November 7, 2012 at 1:21 pm |
    • OOO

      Romney lost. So run home and take your toy with you (spoiled brat?)

      November 7, 2012 at 1:21 pm |
    • palintwit

      And you should go back to your trailer. Your brother is there and he's waiting to boink you.

      November 7, 2012 at 1:21 pm |
    • Ben

      You realize what *** holes you and your ilk are going to look like in the history books, right?

      November 7, 2012 at 1:22 pm |
    • hal 9001

      I'm sorry, "Linda", but hell is a fictitious place, therefore Obama is unable to "go" there.

      November 7, 2012 at 1:24 pm |
    • dan

      Hell isn't real, by the way. You are a child, Linda.

      November 7, 2012 at 1:25 pm |
    • JohnW

      Huebert, holy crap, what a perfect response. Kudos.

      November 7, 2012 at 1:32 pm |
  6. sean

    sane person and apple bush – you need to check your sources. You seemed to have missed the explanation part of the passages you are miss-representing.

    November 7, 2012 at 1:18 pm |
    • Sane Person

      I know exactly what I'm talking about – an ancient fairy tale about an angry, jealous god who loves unnecessary bloodshed. A nonsensical story about a god who had to send himself to earth in human form to die for sins we haven't committed. None of it makes any sense.

      November 7, 2012 at 1:21 pm |
    • sean

      seriously that is all you got out of reading the Bible?

      November 7, 2012 at 1:23 pm |
    • Sane Person

      What was I supposed to get out of it? "Love your enemies?" The very few GOOD lessons are by far overshadowed by the malevolent, evil, murderous nonsense that fills the entire Old Testament and most of the new.

      November 7, 2012 at 1:26 pm |
    • sean

      So you havent read the Bible. There are many lessons in the Bible that help some people guide their behavior. The most important being, be nice to each other. Other messages would be, work hard and you will succeed, help yourself and others whenever possible, do not judge those who disagree with you, life is worth living you just have to choose to live it.

      November 7, 2012 at 1:35 pm |
    • Sane Person

      There are also parts that say slavery, murder, child-killing, burning your daughter alive, stoning your son to death – are all okay. Sort of ruins the "love your neighbour" bits for me.

      November 7, 2012 at 1:43 pm |
  7. mama k

    James Madison – 4th POTUS, and chief architect of the U.S. Constitution:

    During almost fifteen centuries has the legal establishment of Christianity been on trial. What has been its fruits? More or less, in all places, pride and indolence in the clergy; ignorance and servility in the laity; in both, superstition, bigotry and persecution.

    (A Memorial and Remonstrance, 1785, delivered to the Virginia General Assembly)

    I believe the eight Virginia-born presidents and their wives would be satisfied with the outcome of this election.
    I also believe the new coat of blue paint that covered Virginia when the President was first elected will last a long time.

    November 7, 2012 at 1:18 pm |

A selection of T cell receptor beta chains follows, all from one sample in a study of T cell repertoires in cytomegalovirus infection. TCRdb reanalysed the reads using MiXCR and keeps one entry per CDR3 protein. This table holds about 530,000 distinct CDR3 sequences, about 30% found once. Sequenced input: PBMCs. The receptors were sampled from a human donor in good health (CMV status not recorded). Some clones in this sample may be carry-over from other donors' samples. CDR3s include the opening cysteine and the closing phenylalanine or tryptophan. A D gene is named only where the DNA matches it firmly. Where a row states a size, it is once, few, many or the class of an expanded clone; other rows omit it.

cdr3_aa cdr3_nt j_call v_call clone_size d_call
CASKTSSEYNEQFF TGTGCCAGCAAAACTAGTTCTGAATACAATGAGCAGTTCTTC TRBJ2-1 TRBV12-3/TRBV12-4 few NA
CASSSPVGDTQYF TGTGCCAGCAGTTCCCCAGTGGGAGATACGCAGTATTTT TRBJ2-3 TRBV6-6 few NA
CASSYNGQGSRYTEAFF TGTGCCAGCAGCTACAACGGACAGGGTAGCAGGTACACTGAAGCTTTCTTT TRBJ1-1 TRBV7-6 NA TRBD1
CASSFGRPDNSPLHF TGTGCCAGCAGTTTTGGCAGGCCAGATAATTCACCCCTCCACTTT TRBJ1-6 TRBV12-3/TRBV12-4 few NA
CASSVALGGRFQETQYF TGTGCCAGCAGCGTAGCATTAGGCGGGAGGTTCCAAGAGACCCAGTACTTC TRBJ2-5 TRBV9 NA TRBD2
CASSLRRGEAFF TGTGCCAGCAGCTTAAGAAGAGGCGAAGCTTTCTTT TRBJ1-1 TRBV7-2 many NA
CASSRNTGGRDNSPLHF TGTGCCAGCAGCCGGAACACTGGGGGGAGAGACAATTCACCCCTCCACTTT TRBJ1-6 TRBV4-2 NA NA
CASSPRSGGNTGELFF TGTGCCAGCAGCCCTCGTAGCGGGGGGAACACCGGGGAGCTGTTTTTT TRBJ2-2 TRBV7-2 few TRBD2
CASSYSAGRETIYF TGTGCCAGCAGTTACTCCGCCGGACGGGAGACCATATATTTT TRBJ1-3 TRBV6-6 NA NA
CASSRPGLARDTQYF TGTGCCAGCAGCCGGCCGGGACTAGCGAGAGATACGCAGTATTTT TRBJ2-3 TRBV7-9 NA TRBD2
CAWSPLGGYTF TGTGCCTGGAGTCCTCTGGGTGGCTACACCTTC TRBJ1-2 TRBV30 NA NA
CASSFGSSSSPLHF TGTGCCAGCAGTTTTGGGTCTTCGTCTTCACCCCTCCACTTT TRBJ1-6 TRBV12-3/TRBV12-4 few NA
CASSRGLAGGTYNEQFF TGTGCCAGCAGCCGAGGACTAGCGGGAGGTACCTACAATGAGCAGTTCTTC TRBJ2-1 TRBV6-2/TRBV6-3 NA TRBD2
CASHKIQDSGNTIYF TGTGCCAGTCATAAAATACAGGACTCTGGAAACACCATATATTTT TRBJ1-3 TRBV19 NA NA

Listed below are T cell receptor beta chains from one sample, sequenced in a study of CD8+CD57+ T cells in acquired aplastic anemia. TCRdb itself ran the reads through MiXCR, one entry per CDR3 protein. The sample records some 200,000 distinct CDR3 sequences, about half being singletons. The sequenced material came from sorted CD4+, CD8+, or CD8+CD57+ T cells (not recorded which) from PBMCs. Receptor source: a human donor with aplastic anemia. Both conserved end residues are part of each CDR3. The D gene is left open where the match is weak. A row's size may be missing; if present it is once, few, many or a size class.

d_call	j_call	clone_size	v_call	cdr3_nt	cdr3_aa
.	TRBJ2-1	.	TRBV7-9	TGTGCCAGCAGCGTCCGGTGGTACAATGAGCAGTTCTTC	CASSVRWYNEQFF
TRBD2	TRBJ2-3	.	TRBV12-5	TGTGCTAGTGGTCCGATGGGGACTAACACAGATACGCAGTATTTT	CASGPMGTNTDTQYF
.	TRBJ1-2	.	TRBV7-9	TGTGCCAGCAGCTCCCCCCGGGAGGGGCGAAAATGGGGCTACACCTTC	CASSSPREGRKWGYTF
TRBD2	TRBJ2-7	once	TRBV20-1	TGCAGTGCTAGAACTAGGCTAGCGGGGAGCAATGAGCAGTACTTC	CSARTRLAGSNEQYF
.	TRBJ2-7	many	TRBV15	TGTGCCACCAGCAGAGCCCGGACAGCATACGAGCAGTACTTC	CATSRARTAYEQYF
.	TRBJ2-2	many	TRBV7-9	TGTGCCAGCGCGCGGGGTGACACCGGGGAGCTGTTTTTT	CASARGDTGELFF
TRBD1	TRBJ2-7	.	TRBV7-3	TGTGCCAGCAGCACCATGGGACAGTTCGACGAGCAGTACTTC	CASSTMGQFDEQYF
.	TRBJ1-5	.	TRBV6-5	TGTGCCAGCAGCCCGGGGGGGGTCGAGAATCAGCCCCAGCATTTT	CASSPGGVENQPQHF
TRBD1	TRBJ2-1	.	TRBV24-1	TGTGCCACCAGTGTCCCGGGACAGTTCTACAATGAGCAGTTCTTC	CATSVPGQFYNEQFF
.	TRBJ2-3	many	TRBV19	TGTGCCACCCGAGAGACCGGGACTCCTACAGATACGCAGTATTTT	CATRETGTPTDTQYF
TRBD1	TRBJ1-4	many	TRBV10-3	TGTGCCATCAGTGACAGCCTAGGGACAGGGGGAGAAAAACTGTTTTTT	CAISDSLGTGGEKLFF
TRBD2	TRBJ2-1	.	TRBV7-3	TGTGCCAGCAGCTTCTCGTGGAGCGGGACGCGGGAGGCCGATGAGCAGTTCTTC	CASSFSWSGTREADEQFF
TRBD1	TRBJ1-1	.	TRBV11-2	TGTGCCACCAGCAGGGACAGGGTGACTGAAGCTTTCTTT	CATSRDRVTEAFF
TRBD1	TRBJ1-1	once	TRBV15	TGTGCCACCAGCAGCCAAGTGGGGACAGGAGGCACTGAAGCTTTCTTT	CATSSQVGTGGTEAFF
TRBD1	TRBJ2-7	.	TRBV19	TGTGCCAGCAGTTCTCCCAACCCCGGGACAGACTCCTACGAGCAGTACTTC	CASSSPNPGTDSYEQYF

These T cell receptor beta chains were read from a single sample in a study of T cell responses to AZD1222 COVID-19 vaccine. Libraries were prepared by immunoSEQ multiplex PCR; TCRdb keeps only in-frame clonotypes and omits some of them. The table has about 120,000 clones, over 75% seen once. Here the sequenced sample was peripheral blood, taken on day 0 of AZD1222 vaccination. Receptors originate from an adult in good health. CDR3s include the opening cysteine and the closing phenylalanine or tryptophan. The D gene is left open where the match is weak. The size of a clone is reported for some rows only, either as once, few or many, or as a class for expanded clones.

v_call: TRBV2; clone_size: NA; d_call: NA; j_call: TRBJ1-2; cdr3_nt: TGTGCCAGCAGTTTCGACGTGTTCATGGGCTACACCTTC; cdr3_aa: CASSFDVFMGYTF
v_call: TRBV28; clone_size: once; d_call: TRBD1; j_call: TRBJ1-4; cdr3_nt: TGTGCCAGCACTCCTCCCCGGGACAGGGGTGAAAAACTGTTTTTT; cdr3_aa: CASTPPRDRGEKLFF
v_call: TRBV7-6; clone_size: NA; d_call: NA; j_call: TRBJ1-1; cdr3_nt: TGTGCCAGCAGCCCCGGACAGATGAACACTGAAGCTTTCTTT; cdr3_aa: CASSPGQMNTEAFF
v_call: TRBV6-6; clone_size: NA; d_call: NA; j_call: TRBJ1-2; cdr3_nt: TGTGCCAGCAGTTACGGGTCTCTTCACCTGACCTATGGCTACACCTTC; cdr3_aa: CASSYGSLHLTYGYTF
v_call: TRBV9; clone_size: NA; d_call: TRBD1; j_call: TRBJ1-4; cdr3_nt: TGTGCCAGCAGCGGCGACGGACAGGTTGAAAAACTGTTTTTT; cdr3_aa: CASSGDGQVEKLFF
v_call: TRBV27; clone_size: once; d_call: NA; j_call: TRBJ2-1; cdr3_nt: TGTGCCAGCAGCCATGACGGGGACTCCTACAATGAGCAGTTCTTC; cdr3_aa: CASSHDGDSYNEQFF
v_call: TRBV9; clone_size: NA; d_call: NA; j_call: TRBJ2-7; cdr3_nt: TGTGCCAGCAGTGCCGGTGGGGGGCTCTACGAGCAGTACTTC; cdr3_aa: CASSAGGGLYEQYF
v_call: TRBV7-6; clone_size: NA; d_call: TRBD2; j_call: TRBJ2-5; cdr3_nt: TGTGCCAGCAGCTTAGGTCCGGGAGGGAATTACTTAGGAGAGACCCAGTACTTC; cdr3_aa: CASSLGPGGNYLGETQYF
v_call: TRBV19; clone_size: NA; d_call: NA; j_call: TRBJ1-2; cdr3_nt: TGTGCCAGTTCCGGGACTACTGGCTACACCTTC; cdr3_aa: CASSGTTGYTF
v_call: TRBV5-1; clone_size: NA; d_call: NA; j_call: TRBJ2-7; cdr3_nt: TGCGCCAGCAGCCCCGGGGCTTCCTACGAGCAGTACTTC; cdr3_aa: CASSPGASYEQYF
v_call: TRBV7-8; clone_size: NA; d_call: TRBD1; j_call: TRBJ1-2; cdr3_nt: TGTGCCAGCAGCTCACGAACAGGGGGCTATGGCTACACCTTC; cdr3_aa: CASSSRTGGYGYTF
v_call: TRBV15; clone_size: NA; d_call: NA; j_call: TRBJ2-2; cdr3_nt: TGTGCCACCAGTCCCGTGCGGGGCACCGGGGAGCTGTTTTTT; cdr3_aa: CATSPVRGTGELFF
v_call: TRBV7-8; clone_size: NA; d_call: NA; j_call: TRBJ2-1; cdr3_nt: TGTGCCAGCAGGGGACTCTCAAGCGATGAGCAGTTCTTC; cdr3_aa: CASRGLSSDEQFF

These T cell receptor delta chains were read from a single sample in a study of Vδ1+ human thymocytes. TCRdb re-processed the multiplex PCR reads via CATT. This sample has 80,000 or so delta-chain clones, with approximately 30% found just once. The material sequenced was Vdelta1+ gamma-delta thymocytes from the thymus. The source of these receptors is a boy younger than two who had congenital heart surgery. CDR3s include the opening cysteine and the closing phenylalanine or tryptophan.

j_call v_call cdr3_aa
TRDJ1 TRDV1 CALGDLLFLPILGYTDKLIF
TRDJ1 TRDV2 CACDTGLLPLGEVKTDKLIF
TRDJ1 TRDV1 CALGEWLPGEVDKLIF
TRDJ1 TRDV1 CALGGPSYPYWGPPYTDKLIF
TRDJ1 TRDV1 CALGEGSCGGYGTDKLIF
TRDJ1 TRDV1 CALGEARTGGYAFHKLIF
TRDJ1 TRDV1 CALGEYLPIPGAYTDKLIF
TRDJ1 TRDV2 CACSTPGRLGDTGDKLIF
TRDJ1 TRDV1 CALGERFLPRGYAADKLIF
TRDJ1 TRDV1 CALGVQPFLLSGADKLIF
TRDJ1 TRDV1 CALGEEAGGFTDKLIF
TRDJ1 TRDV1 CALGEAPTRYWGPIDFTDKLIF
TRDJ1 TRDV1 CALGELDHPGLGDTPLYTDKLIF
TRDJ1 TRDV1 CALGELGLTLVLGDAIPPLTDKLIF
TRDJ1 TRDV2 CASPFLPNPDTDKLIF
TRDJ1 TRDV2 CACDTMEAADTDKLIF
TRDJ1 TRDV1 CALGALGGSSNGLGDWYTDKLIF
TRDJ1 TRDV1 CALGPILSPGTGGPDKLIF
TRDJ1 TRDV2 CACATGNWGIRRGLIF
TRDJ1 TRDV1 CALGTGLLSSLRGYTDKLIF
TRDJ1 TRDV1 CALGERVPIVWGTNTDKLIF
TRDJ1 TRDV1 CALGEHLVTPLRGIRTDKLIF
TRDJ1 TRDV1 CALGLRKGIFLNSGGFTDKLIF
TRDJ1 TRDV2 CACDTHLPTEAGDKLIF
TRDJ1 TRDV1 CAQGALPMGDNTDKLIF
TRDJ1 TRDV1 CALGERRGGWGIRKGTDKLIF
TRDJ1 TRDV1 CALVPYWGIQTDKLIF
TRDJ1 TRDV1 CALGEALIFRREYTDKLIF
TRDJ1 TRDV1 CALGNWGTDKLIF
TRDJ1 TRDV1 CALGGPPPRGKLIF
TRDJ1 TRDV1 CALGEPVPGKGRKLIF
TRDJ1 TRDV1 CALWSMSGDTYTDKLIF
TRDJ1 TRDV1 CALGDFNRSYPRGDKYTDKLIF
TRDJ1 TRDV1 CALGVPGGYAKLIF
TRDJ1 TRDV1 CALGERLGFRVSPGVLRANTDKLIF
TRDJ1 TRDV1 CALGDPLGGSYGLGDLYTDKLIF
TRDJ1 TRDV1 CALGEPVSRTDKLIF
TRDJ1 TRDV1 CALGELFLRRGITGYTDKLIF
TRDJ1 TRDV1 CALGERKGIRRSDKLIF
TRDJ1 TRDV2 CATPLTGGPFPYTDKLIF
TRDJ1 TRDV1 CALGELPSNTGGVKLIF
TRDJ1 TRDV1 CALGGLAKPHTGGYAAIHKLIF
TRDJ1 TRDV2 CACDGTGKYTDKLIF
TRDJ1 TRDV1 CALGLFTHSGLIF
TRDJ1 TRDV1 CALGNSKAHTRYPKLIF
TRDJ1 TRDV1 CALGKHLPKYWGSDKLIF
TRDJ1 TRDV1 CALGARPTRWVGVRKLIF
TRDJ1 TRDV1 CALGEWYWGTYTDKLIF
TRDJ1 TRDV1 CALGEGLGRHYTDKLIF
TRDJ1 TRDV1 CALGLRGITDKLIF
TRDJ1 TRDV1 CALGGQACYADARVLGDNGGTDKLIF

• Chad

      The entire quote below, showing exactly how you have completely changed Madison's original meaning by cherry picking the quote.
      You can thank me for correcting your error later.. You are as bad as Barton :-)

      ========
      Contextomy: …James Madison…leaned toward deism…. He spoke of the "almost fifteen centuries" during which Christianity had been on trial: "What have been its fruits? More or less in all places, pride and indolence in the Clergy, ignorance and servility in the laity, in both, superst ition, bigotry, and persecution."
      Source: Brooke Allen, "Our Godless Const itution", The Nation, 2/3/2005

      Exposition: This quote is used as evidence that Madison, a "founding father" of the United States and one of the authors of its const itution, was not a Christian, but was critical of that religion.

      Context:: …[E]xperience witnesseth that ecclesiastical establishments, instead of maintaining the purity and efficacy of Religion, have had a contrary operation. During almost fifteen centuries has the legal establishment of Christianity been on trial. What have been its fruits? More or less in all places, pride and indolence in the Clergy, ignorance and servility in the laity, in both, superst ition, bigotry and persecution.
      Source: James Madison, "Memorial and Remonstrance against Religious As sessments", 6/20/1785

      Exposure: The contextomy leaves out the crucial part of the sentence which shows that Madison was not arguing against Christianity per se, but against its legal establishment, or the establishment of any religion. Moreover, given that he was writing in 1785, the Christian religion had been "on trial" for almost eighteen, as opposed to fifteen, centuries. Madison was presumably dating the legal establishment of Christianity to the reign of Constantine, the first Christian emperor of Rome, in the early fourth century, that is, "almost fifteen centuries" earlier. Madison's words were taken from a lengthy argument against a specific bill in Virginia's legislature which would have levied a tax in order to financially support the teaching of Christianity, and he argued against such a tax on the grounds that past legal support of Christianity had led to its corruption.